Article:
Running column: The big day is imminent...here are five lessons I’ve learned training for the Edinburgh Marathon
- Credit: Archant
In less than 48 hours I will be on the start line for the Edinburgh Marathon – it's a scary thought.
I've not quite worked out how I'm going to get there yet but in two days all the training I've undertaken for the past few months is put to the test.
Just 26.2 miles stand between me and my goal…easy (gulp).
I've talked about the mental battle in my last column and this week I thought I'd share with you the lessons I've learned whilst training for Edinburgh.
I hope in some small way it has convinced you to get your running trainers on.
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1 Anyone can do this
Unless there is a genuine medical reason for you not to run then there is a marathon in every single one of us.
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For years I've thought running any kind of distance was beyond me. I remember on New Year's Day 2016 being worried that my knee wouldn't be able to last a Parkrun.
Fortunately it did although it was sore enough for me to actually try and get to the root of the problem.
Strengthening my quads and my glutes has helped so much and my knees hurt a lot less now than they did before I even started running.
It is absolute rubbish that running is bad for your knees. The truth is that if you have got a biomechanical problem then running will find it.
But it's then up to you to find a way around it – 99 per cent of the time there is.
2 Be prepared to make sacrifices
Running isn't easy – whatever distance you're committed to.
The difference with a marathon of course is that you've got to condition your body to run a very long way.
The only way to do that is to embark on long runs towards the latter stages of your training and get the miles in.
This takes a lot of time so it's imperative you have an understanding partner, or other kind of support network, that can pick up some of the slack whilst you're out for half the day.
On a hard training day make sure you give yourself time to recover afterwards. You don't want to be clocking up 20-odd miles in the morning and then in the afternoon trawling round the Dinosaur Park. That won't end well for anyone…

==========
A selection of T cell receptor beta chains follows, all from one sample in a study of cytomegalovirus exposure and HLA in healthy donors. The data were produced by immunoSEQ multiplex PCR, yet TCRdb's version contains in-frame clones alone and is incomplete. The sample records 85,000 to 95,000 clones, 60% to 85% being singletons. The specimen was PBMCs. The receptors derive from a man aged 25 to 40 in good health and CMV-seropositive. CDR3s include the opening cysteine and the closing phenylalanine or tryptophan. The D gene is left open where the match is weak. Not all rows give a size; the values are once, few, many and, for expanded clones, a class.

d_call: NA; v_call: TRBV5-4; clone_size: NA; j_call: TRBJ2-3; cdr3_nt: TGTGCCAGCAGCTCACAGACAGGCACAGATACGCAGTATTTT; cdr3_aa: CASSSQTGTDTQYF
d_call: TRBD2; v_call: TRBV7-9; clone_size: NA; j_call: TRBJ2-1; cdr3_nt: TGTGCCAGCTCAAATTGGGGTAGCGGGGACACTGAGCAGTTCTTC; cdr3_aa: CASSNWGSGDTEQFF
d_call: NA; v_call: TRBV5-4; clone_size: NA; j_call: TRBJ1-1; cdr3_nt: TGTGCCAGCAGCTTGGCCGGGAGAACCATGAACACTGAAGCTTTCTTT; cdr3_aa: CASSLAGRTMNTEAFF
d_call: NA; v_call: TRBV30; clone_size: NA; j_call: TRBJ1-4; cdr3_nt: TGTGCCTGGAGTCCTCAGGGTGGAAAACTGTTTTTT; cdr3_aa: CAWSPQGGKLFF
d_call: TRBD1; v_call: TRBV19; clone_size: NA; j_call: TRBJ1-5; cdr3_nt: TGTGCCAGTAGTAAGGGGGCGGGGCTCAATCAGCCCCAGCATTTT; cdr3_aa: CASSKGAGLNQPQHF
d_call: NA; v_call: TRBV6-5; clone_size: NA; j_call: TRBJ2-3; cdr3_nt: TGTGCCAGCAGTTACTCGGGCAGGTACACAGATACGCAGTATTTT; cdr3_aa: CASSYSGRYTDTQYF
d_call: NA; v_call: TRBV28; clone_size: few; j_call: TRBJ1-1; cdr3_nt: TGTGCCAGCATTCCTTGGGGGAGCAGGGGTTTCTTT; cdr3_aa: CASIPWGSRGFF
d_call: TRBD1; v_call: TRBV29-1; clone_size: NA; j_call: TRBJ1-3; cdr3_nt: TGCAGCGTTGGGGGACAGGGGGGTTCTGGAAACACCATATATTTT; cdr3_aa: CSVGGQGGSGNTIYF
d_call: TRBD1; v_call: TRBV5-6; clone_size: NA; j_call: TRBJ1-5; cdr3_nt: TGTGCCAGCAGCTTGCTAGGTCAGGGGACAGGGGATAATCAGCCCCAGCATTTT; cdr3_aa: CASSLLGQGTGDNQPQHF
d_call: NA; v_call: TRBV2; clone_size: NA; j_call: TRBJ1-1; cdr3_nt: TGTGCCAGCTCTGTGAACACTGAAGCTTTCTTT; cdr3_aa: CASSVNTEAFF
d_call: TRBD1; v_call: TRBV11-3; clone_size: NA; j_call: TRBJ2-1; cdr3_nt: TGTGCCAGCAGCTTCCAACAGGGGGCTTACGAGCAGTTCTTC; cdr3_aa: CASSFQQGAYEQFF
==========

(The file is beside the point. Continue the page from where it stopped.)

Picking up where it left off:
3 Learn how to fuel
This is down as a lesson but to be honest I'm no authority on this at all.
I've learned that if I'm doing anything over 10 miles then I need something other than water to get me through. Whether that's energy gels, shot blocks or a packet of crisps (some people do) you need to try and replace some of the glycogen you're expending in your muscles.
If you don't do that then you will go careering into 'the wall' – trust me, you don't want to go there.
So experiment with different energy sources on your runs, a lot of people like jelly babies, and see what works for you.
Above all that though make sure you've got enough water with you, particularly as the weather turns warmer.
4 Be at one with your foam roller
I used to be very sceptical of the foam roller but unless you can afford to have sports massages once or twice a week then they are superb at keeping you out on the road.
Tightness is inevitable in your training but a few minutes on the foam roller a day will ensure that lactic acid doesn't stick around in your muscles too long and create an issue for you.
I'm actually going to be in Edinburgh for a few days before the race and we're flying up. I started to panic when I realised I wouldn't have space to take my foam roller in my hand luggage with me.
Good old Amazon Prime came to the rescue and I'm now taking a mini foam roller.
The one drawback? It's pink.
5 Enjoy it
If you decide to train for a marathon then you have to accept there are likely to be times you wish you hadn't. I have.
But no-one has made you do it and if it does suddenly all become a bore then you must consider if you should be doing it.
When I've been out running with my wife on our long training runs she tells me to smile when it's getting particularly hard.
I won't say what I replied on one occasion as this is a family newspaper. But she's right (don't tell her).
Enjoy the challenge of running a marathon – if it was easy then everyone would do it.
Wish me luck – see you on the other side.